Whilst it is not a legal requirement to hire a solicitor to serve the required notice on the landlord, it is advisable to do so. The Notice will be served on the immediate landlord (i.e. the freeholder who will have the sufficient superior interest in the property to be able to grant it). The freeholder’s valuation is payable by the leaseholder under s60 of the 1993 Act, which states that where such a notice is served, the leaseholder is liable for the reasonable costs (of) and incidental (to):

  1. Any investigation reasonably undertaken of the tenant’s right to a new lease;
  2. Any valuation of the tenant’s flat obtained for the purpose of fixing the premium or any other amount payable by virtue of Schedule 13 in connection with the grant of a new lease under s56 and;
  3. The grant of a new lease under that section.

The valuation is broken down into two parts: the report and the valuation breakdown, both of which can be found here and will be included in the notice along with the following:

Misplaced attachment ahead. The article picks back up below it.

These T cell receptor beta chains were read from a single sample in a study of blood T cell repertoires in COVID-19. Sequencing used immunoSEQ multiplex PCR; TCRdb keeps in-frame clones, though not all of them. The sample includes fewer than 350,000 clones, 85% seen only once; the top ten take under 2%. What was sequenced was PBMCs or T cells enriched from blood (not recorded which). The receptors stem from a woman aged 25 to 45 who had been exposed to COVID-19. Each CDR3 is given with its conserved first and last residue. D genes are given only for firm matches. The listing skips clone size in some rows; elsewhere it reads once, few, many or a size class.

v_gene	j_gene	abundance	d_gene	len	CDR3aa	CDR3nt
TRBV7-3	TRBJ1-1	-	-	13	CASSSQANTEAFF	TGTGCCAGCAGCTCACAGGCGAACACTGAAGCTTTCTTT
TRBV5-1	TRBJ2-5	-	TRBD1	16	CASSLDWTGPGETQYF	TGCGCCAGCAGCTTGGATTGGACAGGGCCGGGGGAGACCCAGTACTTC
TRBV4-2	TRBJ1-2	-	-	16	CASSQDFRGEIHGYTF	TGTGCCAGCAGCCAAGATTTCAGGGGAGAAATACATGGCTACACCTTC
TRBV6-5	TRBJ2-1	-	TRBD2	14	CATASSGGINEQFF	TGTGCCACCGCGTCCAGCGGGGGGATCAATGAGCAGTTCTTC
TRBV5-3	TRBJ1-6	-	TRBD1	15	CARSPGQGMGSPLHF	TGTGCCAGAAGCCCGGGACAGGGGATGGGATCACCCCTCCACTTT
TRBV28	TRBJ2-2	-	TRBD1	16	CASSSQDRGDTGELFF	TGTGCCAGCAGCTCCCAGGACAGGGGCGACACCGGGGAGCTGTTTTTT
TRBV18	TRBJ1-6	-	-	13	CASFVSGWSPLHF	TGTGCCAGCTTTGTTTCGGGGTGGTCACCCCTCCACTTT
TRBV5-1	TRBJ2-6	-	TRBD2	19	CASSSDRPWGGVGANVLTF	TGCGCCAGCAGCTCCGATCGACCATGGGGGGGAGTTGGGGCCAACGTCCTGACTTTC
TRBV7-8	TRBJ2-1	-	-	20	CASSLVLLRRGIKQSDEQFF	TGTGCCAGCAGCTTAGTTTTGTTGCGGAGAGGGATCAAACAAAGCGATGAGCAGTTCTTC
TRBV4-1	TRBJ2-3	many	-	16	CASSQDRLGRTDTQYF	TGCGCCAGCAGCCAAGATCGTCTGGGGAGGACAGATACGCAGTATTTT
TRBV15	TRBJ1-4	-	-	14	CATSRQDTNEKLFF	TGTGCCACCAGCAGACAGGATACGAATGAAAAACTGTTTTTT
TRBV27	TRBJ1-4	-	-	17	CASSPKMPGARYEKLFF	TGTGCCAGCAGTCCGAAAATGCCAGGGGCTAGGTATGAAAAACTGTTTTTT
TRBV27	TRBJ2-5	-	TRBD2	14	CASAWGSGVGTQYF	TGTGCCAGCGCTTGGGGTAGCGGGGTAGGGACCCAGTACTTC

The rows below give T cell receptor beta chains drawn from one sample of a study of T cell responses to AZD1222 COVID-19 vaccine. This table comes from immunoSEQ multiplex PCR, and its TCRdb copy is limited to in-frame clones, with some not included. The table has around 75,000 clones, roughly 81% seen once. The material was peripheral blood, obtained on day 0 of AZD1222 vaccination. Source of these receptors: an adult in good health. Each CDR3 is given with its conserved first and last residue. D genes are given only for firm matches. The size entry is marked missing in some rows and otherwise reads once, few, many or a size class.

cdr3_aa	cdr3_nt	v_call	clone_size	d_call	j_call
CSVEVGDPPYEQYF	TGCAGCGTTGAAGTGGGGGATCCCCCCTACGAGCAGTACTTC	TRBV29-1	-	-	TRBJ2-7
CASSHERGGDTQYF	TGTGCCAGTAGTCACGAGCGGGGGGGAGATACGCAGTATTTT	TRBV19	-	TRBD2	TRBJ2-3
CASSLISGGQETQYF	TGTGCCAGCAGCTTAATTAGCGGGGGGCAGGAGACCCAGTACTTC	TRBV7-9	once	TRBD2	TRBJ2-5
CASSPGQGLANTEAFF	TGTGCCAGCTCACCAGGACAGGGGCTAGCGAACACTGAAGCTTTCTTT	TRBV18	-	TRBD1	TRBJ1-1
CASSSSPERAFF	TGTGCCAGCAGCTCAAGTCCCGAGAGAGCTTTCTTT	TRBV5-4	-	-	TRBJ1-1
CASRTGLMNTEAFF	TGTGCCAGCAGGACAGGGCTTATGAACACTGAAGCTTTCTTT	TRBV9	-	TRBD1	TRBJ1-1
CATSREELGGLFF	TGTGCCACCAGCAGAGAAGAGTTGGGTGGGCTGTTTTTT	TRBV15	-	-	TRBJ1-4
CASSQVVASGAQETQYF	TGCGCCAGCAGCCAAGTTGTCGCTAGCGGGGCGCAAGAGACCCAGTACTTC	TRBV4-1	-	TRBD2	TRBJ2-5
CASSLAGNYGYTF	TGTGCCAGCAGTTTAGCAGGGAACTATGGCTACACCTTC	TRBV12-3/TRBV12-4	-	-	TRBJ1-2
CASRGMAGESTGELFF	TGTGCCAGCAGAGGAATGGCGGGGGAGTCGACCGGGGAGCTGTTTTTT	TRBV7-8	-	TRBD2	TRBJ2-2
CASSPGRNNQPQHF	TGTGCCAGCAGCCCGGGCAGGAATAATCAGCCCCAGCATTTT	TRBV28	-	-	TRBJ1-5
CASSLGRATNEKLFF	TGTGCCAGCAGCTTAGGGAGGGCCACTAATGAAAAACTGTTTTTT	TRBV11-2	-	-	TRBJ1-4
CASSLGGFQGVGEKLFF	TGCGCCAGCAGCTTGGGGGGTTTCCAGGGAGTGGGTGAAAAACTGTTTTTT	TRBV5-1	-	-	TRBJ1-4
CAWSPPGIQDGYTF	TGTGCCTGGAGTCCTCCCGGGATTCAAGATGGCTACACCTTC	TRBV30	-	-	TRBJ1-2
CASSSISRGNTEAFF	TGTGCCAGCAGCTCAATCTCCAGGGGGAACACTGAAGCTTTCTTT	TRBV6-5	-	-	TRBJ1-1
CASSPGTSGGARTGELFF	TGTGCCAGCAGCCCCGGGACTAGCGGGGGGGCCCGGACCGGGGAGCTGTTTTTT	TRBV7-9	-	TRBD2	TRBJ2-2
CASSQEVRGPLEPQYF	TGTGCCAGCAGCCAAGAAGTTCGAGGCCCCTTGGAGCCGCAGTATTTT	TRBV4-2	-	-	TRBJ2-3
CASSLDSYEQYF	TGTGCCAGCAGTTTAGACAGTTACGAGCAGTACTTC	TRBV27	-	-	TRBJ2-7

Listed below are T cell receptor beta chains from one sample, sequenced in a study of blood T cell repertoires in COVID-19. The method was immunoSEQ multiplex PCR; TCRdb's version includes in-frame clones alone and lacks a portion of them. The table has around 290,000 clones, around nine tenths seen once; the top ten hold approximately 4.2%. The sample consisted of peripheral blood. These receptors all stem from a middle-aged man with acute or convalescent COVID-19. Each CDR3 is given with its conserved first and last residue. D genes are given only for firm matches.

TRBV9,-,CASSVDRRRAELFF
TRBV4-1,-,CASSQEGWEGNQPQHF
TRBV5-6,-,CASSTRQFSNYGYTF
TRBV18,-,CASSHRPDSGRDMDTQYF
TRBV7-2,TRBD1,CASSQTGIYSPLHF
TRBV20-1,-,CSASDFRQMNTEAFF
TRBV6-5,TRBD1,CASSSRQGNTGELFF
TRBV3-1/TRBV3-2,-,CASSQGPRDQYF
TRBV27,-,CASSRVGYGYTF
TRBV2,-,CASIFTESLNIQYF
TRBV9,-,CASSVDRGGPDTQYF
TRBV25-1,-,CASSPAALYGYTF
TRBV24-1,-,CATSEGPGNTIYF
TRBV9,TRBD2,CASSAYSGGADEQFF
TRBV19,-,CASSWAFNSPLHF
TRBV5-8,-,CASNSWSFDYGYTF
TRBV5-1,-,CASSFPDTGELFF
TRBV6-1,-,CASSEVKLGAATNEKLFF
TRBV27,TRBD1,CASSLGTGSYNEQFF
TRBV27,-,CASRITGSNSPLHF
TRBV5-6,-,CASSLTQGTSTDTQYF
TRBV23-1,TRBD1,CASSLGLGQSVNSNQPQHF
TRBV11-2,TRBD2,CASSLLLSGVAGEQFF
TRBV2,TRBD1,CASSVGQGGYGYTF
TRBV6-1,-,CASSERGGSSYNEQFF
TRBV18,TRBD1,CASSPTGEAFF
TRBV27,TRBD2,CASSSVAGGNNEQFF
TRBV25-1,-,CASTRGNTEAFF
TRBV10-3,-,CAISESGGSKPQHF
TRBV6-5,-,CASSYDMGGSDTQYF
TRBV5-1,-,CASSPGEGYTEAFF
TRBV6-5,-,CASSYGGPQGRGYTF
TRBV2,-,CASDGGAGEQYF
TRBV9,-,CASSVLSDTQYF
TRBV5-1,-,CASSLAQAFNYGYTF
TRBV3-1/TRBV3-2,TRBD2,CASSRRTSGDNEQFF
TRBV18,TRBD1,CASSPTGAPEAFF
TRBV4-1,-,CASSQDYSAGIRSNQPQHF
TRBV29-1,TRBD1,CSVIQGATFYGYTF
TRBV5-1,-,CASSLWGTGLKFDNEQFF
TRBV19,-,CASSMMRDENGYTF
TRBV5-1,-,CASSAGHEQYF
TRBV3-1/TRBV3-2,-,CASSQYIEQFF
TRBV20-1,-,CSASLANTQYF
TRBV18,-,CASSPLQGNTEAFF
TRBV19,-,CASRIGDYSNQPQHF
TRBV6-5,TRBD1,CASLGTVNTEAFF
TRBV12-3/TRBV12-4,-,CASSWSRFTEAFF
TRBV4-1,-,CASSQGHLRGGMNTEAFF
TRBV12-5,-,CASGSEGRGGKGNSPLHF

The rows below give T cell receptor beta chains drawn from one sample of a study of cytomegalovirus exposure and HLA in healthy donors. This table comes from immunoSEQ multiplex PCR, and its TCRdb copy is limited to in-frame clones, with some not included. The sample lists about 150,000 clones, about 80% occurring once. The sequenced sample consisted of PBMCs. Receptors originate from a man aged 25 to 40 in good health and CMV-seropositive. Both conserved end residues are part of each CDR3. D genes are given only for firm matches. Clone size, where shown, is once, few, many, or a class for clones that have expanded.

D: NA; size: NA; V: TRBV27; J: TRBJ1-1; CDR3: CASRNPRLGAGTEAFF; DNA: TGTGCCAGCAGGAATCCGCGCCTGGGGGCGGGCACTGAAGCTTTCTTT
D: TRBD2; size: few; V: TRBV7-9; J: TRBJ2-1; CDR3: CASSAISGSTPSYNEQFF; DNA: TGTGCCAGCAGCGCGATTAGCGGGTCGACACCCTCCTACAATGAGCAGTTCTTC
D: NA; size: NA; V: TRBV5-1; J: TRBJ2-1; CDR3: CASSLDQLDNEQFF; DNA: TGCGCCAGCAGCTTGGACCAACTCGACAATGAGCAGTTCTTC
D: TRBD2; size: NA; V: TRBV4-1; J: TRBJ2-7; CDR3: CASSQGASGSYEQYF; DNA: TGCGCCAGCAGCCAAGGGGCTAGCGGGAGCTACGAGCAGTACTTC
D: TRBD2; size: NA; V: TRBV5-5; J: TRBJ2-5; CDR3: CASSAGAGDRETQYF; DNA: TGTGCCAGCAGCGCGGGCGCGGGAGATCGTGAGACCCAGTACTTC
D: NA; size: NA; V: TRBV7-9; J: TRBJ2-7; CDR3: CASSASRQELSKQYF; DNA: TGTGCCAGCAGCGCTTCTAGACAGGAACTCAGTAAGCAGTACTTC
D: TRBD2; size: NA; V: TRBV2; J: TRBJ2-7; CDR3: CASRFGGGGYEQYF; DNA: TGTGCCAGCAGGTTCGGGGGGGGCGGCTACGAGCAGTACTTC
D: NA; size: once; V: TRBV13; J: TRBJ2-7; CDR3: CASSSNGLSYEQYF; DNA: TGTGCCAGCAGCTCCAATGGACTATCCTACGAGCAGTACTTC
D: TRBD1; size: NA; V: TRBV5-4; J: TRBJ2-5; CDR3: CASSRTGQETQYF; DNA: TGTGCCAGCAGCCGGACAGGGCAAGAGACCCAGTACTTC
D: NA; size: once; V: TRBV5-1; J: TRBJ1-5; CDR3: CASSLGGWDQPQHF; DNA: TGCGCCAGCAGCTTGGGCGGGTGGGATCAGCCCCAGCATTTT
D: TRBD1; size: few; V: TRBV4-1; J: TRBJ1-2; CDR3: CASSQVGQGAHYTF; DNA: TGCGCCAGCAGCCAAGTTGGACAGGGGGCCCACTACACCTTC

1. The full name of the leaseholder and the address of the flat;
  2. Sufficient information about the flat to identify the property and the leaseholder to which the application relates;
  3. Details of the lease including its date of commencement and its terms;
  4. The premium proposed (offer price) for the new lease and or other amounts payable where there are intermediate leases;
  5. The terms that the leaseholder proposes for the new lease if different from the present lease;
  6. The name and address of the leaseholders’ representative if one has been appointed;
  7. Ground rent payable;

Ideally leaseholders will use the services of a specialist in enfranchising such as the Association of Leasehold Enfranchisement Specialists (ALEP).

The deadline by which the landlord must reply which, by law, is within 2 months of the date of the notice and once theyhave received they serve their own counter-notice and lease terms, both of which can be read here.




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